What is Inventory Turnover?
Inventory turnover is a ratio that shows the number of times that a company can sell through its inventory in a given period of time.
Companies that sell physical products keep track of the value of the products that they have in stores and warehouses: their inventory. Inventory turnover is the number of times a company is able to sell through all of the products it has in inventory over a specific time period. Inventory turnover is typically expressed as a ratio. To simplify the calculation, inventory turnover uses the value of products sold compared to the value of products in stock.
Consider a company that sells cell phones. On average, the company has an inventory of cell phones worth $1 million spread between its stores and warehouses. If the company earns $5 million in sales each year, its inventory turnover is five times per year ($5M/$1M).
Inventory turnover is like measuring speed during a race...
When you look at a runner or a racecar driver, you want to look at how fast they can move around a track, so you ask how much distance they can travel in a period of time. You might measure their speed in miles per hour or meters per second. With businesses, it's useful to know how quickly they can sell their inventories, so you measure their inventory turnover.
Inventory turnover is a measure of how quickly a company sells through its inventory. Companies with higher inventory turnover sell through their stock more frequently than companies with low inventory turnover.
Inventory turnover is expressed as a ratio, indicating the number of times a company sells its inventory during a period, usually a year.
Higher inventory turnover ratios are a good thing for businesses because they indicate faster sales and lower inventory levels, which reduces inventory costs.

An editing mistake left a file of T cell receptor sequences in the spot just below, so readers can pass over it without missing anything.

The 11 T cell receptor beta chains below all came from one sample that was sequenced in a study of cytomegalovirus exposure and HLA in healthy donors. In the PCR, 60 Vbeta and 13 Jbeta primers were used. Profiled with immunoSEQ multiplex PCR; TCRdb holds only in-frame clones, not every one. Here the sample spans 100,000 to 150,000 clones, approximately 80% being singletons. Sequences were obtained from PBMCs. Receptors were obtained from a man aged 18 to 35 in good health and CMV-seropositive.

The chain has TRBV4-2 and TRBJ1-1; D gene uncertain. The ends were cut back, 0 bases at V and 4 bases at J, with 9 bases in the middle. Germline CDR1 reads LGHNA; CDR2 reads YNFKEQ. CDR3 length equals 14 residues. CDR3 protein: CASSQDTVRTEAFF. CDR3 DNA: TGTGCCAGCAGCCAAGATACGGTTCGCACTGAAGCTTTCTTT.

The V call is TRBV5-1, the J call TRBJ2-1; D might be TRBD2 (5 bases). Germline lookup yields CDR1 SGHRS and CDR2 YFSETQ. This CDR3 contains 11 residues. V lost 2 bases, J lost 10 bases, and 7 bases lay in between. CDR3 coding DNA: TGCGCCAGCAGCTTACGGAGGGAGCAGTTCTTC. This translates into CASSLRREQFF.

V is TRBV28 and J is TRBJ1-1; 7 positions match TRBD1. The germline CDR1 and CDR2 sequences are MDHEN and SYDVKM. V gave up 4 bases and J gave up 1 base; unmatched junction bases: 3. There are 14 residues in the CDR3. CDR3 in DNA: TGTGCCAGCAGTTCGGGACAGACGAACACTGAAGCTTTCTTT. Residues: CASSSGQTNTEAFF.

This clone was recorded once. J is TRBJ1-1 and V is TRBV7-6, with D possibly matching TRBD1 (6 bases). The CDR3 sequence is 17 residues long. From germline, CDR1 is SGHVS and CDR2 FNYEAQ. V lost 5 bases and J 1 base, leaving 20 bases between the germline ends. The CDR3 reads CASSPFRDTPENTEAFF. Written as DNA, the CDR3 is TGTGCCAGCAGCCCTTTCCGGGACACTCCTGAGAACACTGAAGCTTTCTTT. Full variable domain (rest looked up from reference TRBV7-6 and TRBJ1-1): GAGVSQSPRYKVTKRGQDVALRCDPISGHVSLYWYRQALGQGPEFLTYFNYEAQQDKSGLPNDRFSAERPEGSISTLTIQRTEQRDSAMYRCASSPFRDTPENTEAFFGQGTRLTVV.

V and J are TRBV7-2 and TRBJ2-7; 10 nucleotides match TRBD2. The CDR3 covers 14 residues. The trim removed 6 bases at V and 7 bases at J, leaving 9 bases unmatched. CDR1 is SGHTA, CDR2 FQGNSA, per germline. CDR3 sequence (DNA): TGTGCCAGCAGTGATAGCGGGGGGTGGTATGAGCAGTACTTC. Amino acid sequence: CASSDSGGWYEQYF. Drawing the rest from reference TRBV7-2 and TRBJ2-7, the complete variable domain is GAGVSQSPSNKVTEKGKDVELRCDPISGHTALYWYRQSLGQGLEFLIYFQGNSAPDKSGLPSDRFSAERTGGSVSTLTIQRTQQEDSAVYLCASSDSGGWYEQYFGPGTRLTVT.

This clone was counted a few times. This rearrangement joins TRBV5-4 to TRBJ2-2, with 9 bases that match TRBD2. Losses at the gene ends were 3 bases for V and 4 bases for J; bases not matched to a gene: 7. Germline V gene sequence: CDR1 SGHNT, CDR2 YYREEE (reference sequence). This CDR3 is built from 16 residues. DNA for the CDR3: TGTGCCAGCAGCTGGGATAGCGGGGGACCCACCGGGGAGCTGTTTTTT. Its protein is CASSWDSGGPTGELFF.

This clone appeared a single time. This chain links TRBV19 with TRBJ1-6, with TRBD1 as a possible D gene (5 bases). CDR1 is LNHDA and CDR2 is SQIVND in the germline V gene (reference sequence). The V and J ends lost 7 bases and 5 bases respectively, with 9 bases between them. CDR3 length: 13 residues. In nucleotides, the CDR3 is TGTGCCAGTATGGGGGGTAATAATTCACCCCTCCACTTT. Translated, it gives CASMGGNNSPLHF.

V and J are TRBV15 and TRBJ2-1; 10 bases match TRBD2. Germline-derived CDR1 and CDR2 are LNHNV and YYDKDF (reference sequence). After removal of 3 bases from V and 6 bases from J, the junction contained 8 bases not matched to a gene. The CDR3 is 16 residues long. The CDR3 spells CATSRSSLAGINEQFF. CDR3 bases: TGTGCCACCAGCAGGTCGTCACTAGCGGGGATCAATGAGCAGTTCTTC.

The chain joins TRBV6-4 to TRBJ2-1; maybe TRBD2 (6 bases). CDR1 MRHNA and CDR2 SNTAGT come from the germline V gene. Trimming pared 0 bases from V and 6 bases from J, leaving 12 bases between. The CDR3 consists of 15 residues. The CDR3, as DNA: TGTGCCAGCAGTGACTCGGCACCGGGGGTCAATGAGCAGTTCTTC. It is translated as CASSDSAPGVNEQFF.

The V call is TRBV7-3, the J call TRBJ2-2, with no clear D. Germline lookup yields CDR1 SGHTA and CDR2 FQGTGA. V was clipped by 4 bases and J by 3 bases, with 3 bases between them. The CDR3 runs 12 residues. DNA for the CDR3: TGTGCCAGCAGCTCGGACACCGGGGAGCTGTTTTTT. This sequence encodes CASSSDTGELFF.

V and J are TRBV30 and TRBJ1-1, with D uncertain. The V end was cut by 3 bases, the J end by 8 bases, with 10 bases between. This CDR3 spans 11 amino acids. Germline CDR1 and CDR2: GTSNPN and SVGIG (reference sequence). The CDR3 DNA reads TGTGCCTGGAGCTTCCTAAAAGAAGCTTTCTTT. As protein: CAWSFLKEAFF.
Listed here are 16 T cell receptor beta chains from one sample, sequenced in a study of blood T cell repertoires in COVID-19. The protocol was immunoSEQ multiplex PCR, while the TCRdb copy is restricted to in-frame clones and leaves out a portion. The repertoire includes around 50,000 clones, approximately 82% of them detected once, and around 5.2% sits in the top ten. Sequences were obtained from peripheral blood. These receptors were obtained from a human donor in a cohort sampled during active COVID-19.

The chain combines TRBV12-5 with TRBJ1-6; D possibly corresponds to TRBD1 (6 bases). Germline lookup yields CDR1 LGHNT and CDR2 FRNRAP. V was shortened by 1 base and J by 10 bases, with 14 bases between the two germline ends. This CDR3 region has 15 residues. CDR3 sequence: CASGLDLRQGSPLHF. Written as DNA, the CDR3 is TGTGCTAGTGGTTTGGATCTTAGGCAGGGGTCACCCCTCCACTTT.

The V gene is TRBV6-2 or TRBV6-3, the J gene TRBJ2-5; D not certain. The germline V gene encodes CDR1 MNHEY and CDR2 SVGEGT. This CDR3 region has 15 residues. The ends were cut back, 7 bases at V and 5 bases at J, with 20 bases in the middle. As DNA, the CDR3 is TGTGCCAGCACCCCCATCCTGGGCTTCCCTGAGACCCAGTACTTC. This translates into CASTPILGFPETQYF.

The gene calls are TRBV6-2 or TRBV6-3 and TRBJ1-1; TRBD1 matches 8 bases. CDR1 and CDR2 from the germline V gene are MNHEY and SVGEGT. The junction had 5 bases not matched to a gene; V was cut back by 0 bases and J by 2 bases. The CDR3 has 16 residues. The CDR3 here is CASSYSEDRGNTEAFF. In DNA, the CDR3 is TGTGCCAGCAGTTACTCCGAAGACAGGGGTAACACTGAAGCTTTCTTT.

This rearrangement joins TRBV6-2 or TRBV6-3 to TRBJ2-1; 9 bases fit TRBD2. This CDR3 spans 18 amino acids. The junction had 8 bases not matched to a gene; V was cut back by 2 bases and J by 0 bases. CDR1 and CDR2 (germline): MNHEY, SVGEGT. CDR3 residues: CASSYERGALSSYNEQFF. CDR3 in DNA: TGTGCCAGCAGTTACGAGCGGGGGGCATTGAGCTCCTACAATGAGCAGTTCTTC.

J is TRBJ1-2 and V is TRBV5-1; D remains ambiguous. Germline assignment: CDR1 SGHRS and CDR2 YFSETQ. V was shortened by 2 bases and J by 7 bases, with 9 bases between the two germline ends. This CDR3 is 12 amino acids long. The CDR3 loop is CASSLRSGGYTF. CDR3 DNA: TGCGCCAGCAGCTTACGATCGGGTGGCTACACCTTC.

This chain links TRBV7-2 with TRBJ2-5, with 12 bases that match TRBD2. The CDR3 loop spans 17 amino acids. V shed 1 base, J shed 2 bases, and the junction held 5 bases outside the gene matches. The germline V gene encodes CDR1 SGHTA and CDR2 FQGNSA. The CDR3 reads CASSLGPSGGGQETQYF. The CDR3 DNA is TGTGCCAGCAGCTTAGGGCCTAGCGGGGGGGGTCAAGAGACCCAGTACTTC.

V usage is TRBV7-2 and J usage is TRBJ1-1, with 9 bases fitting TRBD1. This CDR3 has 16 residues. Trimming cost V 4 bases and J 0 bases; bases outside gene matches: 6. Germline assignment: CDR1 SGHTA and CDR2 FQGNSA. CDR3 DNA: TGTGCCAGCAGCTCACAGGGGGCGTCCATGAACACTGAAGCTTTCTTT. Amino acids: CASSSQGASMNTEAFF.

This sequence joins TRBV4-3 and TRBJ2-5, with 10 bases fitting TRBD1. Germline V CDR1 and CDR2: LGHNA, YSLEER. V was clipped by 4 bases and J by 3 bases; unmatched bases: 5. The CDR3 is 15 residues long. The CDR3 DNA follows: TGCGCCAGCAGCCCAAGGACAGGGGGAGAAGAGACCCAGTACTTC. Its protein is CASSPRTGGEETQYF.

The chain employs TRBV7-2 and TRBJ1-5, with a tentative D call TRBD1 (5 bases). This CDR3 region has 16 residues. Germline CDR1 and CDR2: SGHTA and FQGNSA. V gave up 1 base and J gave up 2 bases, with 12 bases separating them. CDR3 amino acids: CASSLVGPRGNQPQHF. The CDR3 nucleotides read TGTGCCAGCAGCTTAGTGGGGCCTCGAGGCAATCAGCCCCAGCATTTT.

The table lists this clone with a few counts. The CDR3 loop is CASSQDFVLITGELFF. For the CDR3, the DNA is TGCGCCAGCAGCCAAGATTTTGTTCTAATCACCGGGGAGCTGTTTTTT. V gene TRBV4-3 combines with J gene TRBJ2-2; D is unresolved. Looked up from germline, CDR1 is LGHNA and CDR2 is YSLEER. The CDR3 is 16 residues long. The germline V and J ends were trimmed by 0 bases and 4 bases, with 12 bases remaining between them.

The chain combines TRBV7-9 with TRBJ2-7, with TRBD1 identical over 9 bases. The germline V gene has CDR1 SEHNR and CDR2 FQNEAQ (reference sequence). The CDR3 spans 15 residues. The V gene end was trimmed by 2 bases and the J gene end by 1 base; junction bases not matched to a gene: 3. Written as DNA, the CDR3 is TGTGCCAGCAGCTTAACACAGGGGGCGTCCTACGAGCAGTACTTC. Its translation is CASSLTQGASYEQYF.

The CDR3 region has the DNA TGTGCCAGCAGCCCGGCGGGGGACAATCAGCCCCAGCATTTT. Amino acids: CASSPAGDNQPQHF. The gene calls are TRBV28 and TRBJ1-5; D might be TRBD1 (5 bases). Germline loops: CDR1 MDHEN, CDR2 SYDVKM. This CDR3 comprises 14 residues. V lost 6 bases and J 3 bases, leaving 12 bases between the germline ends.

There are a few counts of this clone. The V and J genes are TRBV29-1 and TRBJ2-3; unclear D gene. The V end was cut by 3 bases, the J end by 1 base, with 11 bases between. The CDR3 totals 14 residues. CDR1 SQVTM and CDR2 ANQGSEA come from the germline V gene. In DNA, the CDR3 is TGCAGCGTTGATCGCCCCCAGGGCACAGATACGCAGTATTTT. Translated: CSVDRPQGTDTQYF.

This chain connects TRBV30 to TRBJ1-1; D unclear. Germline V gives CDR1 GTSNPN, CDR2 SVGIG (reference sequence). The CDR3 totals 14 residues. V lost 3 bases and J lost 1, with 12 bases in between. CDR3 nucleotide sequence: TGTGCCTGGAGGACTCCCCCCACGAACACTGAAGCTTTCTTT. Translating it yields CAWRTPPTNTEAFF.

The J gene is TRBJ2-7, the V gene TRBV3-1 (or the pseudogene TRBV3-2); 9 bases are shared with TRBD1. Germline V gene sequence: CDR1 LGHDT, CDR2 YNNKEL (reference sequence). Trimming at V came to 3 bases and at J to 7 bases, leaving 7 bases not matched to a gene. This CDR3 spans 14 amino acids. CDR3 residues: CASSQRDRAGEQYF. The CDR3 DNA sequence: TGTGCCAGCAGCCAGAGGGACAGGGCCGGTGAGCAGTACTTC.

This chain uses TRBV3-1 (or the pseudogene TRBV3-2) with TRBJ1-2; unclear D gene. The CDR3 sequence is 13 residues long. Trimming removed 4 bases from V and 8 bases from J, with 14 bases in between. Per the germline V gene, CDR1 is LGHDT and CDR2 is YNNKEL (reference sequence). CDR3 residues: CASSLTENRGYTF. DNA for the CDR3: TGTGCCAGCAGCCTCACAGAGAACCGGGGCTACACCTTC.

There are two methods that you can use to calculate inventory turnover for a period.
The first is:
(Beginning Inventory - Ending Inventory) / 2 = Average Inventory
Sales / Average Inventory = Inventory Turnover
The second formula is:
Cost of Goods Sold / Average Inventory
Some analysts use a company's cost of goods sold instead of sales when calculating because they feel it is more accurate. Sales prices include a markup over the cost of the inventory, which can inflate the resulting inventory turnover ratio.
Inventory turnover measures a company's ability to sell through all of its inventory. The higher the turnover ratio, the less time it takes for the company sells through its inventory.
Typically, a high inventory ratio is a good thing for companies. High turnover ratios can indicate strong sales numbers or a company that manages its inventory efficiently. On the other hand, a company that doesn't carry sufficient stock might have a high turnover ratio while leaving money on the table in the form of lost sales.
Low inventory ratios usually indicate a company that is failing to sell its goods or with too much inventory. However, low inventory turnover can be a good thing if prices are expected to rise or if a shortage is expected because it may indicate that a retailer has sufficient inventory to capitalize on rising prices.
Seasonal businesses will need to look at the inventory turnover with an eye toward seasonality. A store specializing in holiday decorations might have a higher turnover near Christmas, Halloween, or the Fourth of July because of increased sales. Similarly, they may have a lower turnover in the months leading up to the holidays as they stock up on additional inventory to prepare for the rush.
Investors care about inventory turnover because it is an easy indicator of the strength of a business.
Companies that carry inventory make a lot of their money by selling that inventory. The more products that a retailer sells, the higher its revenues tend to be. Higher inventory ratios usually correspond to higher sales numbers, so looking at the inventory turnover ratio gives investors an easy way to compare businesses in the same sector in a way that looking at raw sales numbers can't. Two retailers of different sizes will have vastly different sales numbers, but their turnover ratios can show how many sales they make relative to the inventory they carry.
Investors also care about inventory turnover because it can show the efficiency of a business's supply chain. Holding inventory brings associated costs. First, the company may own or rent a warehouse to store its goods. Depending on the type of inventory, spoilage or shrinkage (theft) can also be a problem, which increases inventory costs.
Higher inventory turnover ratios can mean lower inventory levels overall, meaning the business incurs fewer inventory costs, freeing up cash for more productive uses.